Louisiana African American Heritage Trail (French: Sentier de l'héritage afro-américain de la Louisiane) is a cultural heritage trail with 26 sites designated in 2008 by the state of Louisiana, from New Orleans along the Mississippi River to Baton Rouge and Shreveport, with sites in small towns and plantations also included. In New Orleans several sites are within a walking area. Auto travel is required to reach sites outside the city.
A variety of African American museums devoted to art, history and culture are on the "trail", as is the Cane River Creole National Park, and the first two churches founded by and for free people of color. The trail includes two extensive plantation complexes with surviving quarters used by people who lived and worked at the plantations until 1930 in one case, and into the 1960s at the other. Two historically black universities are also on the trail.
The trail's chief state promoter has been Lieutenant Governor Mitch Landrieu, who saw its designation as a way to highlight the many contributions of African Americans to the culture of Louisiana and the United States.
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“The trail of the serpent reaches into all the lucrative professions and practices of man. Each has its own wrongs. Each finds a tender and very intelligent conscience a disqualification for success. Each requires of the practitioner a certain shutting of the eyes, a certain dapperness and compliance, an acceptance of customs, a sequestration from the sentiments of generosity and love, a compromise of private opinion and lofty integrity.”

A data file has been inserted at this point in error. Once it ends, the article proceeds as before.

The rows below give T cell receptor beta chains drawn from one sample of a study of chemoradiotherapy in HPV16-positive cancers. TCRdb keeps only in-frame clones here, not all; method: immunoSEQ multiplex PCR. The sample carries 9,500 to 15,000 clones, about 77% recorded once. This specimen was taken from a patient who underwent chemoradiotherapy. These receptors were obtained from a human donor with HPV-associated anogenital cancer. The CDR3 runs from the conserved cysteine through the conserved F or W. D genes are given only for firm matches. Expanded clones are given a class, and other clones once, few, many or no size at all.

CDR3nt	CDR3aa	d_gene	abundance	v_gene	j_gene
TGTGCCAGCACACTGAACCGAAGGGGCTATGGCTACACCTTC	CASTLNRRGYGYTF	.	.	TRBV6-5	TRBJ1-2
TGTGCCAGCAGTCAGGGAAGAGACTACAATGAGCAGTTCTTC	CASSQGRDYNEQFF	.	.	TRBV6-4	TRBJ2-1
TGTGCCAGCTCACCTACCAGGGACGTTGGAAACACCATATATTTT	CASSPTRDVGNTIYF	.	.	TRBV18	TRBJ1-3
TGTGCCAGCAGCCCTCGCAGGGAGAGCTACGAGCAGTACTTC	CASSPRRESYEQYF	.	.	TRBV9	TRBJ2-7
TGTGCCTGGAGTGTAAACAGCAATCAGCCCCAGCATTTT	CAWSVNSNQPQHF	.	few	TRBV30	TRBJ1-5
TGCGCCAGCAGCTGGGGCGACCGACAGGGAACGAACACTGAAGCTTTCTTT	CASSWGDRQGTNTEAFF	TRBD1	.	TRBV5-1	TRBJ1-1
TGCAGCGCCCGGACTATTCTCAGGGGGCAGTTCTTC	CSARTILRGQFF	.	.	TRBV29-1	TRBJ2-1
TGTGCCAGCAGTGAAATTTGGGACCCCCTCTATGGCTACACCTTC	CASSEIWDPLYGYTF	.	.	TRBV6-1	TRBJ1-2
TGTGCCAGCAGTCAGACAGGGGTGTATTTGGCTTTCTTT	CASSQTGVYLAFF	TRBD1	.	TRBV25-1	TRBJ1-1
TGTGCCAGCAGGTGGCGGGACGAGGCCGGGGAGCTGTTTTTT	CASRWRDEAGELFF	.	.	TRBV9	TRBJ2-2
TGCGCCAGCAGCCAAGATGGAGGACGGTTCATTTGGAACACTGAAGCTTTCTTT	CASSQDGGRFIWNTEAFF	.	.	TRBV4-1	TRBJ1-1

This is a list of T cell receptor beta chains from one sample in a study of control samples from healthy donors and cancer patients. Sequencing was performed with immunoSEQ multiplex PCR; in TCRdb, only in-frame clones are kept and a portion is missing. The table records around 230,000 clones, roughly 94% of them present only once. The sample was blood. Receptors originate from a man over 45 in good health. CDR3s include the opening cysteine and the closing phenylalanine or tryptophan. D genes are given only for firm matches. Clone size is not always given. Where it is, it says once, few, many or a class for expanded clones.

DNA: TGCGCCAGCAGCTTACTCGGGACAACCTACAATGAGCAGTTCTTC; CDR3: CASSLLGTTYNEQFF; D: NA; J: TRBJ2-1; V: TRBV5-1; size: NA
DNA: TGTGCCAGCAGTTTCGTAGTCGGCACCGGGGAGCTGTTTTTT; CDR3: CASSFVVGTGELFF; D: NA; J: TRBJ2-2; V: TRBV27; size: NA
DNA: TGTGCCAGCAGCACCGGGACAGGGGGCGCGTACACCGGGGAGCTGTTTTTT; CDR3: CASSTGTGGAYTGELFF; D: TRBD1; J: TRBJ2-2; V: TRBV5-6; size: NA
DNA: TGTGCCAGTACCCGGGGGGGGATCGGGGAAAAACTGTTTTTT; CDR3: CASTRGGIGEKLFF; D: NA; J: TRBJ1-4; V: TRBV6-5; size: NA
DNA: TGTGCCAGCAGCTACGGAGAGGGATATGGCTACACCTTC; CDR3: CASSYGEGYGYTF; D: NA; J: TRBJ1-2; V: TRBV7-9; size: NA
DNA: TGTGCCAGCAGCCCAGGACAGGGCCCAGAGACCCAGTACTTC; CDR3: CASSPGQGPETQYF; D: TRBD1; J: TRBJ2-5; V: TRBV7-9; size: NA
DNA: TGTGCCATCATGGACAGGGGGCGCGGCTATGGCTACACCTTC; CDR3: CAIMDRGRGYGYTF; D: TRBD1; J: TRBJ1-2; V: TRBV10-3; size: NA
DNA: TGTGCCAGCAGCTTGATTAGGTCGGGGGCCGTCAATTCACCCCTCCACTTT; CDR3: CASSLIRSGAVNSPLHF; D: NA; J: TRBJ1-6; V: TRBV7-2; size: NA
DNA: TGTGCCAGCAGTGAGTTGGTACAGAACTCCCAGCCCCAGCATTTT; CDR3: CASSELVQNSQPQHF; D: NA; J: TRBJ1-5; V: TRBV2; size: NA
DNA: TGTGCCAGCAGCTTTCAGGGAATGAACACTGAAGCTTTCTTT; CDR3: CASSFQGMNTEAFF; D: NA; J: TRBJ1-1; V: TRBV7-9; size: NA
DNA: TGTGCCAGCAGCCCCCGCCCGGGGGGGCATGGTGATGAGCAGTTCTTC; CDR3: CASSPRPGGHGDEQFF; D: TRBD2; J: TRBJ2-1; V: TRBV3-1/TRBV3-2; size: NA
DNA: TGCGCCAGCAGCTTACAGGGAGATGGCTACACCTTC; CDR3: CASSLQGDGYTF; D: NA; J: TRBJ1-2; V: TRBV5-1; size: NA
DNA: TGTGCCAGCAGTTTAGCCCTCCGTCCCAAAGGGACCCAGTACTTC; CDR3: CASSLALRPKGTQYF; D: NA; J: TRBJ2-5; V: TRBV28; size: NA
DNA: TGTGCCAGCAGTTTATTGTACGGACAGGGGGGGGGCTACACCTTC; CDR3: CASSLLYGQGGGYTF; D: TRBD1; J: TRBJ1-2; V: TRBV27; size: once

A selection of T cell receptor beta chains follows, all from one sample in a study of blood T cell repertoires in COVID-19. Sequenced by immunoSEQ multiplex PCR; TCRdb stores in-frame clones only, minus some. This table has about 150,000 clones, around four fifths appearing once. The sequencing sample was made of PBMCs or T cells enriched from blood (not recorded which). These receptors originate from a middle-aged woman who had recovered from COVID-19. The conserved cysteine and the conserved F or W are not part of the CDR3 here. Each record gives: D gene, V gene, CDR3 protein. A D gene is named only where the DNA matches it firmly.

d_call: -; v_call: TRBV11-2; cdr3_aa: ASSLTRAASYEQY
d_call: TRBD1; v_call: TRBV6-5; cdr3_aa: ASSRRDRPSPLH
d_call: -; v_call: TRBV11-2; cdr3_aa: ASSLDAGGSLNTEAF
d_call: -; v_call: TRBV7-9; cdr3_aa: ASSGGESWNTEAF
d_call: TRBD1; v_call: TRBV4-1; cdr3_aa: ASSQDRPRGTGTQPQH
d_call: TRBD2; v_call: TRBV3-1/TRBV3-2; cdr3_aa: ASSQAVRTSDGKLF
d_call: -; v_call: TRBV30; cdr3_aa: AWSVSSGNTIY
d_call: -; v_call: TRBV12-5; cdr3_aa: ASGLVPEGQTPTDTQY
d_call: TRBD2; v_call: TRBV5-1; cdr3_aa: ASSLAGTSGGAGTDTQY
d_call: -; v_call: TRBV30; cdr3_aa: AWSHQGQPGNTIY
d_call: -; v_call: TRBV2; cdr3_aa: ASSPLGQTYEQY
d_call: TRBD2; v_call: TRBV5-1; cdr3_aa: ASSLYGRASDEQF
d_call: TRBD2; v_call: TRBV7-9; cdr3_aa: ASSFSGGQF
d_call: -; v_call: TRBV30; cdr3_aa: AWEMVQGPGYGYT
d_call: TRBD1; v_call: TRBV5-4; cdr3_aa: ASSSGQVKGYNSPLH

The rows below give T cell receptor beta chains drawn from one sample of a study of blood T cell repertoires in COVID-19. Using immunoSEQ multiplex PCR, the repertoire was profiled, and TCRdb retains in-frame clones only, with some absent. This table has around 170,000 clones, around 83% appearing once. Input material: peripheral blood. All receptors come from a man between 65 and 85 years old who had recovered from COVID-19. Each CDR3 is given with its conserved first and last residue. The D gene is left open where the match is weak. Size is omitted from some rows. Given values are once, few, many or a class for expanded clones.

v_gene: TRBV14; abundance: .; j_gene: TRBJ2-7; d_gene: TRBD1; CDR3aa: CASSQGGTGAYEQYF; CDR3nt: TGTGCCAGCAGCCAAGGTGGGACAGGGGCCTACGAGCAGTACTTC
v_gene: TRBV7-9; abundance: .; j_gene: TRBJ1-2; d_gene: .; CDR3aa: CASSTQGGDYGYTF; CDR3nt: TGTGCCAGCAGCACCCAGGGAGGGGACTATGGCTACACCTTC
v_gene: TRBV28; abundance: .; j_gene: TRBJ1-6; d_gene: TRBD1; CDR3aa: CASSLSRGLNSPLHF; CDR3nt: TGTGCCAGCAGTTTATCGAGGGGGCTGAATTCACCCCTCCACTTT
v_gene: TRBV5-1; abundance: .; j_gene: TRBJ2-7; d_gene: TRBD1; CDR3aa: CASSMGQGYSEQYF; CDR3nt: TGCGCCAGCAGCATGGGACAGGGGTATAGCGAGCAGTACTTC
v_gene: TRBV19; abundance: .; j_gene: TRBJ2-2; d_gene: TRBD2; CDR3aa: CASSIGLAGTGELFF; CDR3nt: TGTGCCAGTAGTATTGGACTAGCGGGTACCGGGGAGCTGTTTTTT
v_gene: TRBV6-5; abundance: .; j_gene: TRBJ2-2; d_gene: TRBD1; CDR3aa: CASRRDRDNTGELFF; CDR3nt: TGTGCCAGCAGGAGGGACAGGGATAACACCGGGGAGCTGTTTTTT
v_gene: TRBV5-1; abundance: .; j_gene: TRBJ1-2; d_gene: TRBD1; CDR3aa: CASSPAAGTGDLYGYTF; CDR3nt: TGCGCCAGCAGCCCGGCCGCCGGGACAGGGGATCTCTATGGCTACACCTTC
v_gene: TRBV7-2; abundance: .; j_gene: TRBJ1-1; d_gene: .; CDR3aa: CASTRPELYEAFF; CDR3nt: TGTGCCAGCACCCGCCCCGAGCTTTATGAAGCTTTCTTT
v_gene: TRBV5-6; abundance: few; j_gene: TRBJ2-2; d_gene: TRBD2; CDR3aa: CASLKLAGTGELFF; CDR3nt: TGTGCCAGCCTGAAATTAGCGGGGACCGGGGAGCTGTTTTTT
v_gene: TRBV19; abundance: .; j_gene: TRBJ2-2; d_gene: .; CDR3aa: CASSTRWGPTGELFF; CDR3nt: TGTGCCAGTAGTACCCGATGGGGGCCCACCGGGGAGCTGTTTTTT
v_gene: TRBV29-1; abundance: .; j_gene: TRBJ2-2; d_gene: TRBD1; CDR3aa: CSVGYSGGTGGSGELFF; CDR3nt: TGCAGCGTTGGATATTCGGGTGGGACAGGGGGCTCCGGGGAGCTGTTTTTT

—Ralph Waldo Emerson (18031882)
“It seems to me that upbringings have themes. The parents set the theme, either explicitly or implicitly, and the children pick it up, sometimes accurately and sometimes not so accurately.... The theme may be Our family has a distinguished heritage that you must live up to or No matter what happens, we are fortunate to be together in this lovely corner of the earth or We have worked hard so that you can have the opportunities we didnt have.”
—Calvin Trillin (20th century)
“I saw in Louisiana a live-oak growing,
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Without any companion it grew there uttering joyous leaves of dark
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—Walt Whitman (18191892)
“Ive never been afraid to step out and to reach out and to move out in order to make things happen.”
—Victoria Gray, African American civil rights activist. As quoted in This Little Light of Mine, ch. 3, by Hay Mills (1993)
“... though it is by no means requisite that the American women should emulate the men in the pursuit of the whale, the felling of the forest, or the shooting of wild turkeys, they might, with advantage, be taught in early youth to excel in the race, to hit a mark, to swim, and in short to use every exercise which could impart vigor to their frames and independence to their minds.”
—Frances Wright (17951852)